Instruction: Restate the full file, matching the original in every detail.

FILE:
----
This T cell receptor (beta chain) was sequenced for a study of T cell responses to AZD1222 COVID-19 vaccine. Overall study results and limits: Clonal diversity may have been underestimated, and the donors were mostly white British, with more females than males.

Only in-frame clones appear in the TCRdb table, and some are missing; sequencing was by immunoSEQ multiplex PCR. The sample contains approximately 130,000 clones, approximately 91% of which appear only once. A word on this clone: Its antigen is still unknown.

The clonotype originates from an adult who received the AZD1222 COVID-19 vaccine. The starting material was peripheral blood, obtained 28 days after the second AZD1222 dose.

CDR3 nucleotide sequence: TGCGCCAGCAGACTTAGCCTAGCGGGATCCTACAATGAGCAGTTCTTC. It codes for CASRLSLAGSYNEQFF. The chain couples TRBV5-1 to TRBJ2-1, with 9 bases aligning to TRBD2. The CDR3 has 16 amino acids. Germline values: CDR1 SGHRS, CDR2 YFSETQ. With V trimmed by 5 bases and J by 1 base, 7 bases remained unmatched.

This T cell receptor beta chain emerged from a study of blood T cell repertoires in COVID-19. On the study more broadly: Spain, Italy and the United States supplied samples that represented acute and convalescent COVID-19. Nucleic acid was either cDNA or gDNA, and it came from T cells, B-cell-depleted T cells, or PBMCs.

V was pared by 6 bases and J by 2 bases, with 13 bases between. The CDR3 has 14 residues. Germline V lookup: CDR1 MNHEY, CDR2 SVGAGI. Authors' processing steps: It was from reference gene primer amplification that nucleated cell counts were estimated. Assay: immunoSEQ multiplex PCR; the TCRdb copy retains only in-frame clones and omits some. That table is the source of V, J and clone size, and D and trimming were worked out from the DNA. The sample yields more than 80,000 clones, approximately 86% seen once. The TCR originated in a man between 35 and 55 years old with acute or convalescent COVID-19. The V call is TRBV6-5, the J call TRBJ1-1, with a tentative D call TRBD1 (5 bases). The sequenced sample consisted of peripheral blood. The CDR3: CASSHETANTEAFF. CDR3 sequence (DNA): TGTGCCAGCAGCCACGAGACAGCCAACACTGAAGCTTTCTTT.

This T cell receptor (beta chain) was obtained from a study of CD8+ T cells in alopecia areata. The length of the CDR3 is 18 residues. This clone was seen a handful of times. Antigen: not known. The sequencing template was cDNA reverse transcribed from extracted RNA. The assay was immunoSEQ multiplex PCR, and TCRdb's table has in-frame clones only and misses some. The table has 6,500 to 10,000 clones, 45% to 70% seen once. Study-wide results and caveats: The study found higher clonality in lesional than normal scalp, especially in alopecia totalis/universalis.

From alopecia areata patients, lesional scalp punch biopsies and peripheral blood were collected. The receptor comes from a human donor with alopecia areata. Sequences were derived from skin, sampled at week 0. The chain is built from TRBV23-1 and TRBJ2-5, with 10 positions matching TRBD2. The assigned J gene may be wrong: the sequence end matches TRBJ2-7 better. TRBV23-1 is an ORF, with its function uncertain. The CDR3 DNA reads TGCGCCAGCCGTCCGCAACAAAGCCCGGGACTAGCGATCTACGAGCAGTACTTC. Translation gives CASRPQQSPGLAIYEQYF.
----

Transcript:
This T cell receptor (beta chain) was sequenced for a study of T cell responses to AZD1222 COVID-19 vaccine. Overall study results and limits: Clonal diversity may have been underestimated, and the donors were mostly white British, with more females than males.

Only in-frame clones appear in the TCRdb table, and some are missing; sequencing was by immunoSEQ multiplex PCR. The sample contains approximately 130,000 clones, approximately 91% of which appear only once. A word on this clone: Its antigen is still unknown.

The clonotype originates from an adult who received the AZD1222 COVID-19 vaccine. The starting material was peripheral blood, obtained 28 days after the second AZD1222 dose.

CDR3 nucleotide sequence: TGCGCCAGCAGACTTAGCCTAGCGGGATCCTACAATGAGCAGTTCTTC. It codes for CASRLSLAGSYNEQFF. The chain couples TRBV5-1 to TRBJ2-1, with 9 bases aligning to TRBD2. The CDR3 has 16 amino acids. Germline values: CDR1 SGHRS, CDR2 YFSETQ. With V trimmed by 5 bases and J by 1 base, 7 bases remained unmatched.

This T cell receptor beta chain emerged from a study of blood T cell repertoires in COVID-19. On the study more broadly: Spain, Italy and the United States supplied samples that represented acute and convalescent COVID-19. Nucleic acid was either cDNA or gDNA, and it came from T cells, B-cell-depleted T cells, or PBMCs.

V was pared by 6 bases and J by 2 bases, with 13 bases between. The CDR3 has 14 residues. Germline V lookup: CDR1 MNHEY, CDR2 SVGAGI. Authors' processing steps: It was from reference gene primer amplification that nucleated cell counts were estimated. Assay: immunoSEQ multiplex PCR; the TCRdb copy retains only in-frame clones and omits some. That table is the source of V, J and clone size, and D and trimming were worked out from the DNA. The sample yields more than 80,000 clones, approximately 86% seen once. The TCR originated in a man between 35 and 55 years old with acute or convalescent COVID-19. The V call is TRBV6-5, the J call TRBJ1-1, with a tentative D call TRBD1 (5 bases). The sequenced sample consisted of peripheral blood. The CDR3: CASSHETANTEAFF. CDR3 sequence (DNA): TGTGCCAGCAGCCACGAGACAGCCAACACTGAAGCTTTCTTT.

This T cell receptor (beta chain) was obtained from a study of CD8+ T cells in alopecia areata. The length of the CDR3 is 18 residues. This clone was seen a handful of times. Antigen: not known. The sequencing template was cDNA reverse transcribed from extracted RNA. The assay was immunoSEQ multiplex PCR, and TCRdb's table has in-frame clones only and misses some. The table has 6,500 to 10,000 clones, 45% to 70% seen once. Study-wide results and caveats: The study found higher clonality in lesional than normal scalp, especially in alopecia totalis/universalis.

From alopecia areata patients, lesional scalp punch biopsies and peripheral blood were collected. The receptor comes from a human donor with alopecia areata. Sequences were derived from skin, sampled at week 0. The chain is built from TRBV23-1 and TRBJ2-5, with 10 positions matching TRBD2. The assigned J gene may be wrong: the sequence end matches TRBJ2-7 better. TRBV23-1 is an ORF, with its function uncertain. The CDR3 DNA reads TGCGCCAGCCGTCCGCAACAAAGCCCGGGACTAGCGATCTACGAGCAGTACTTC. Translation gives CASRPQQSPGLAIYEQYF.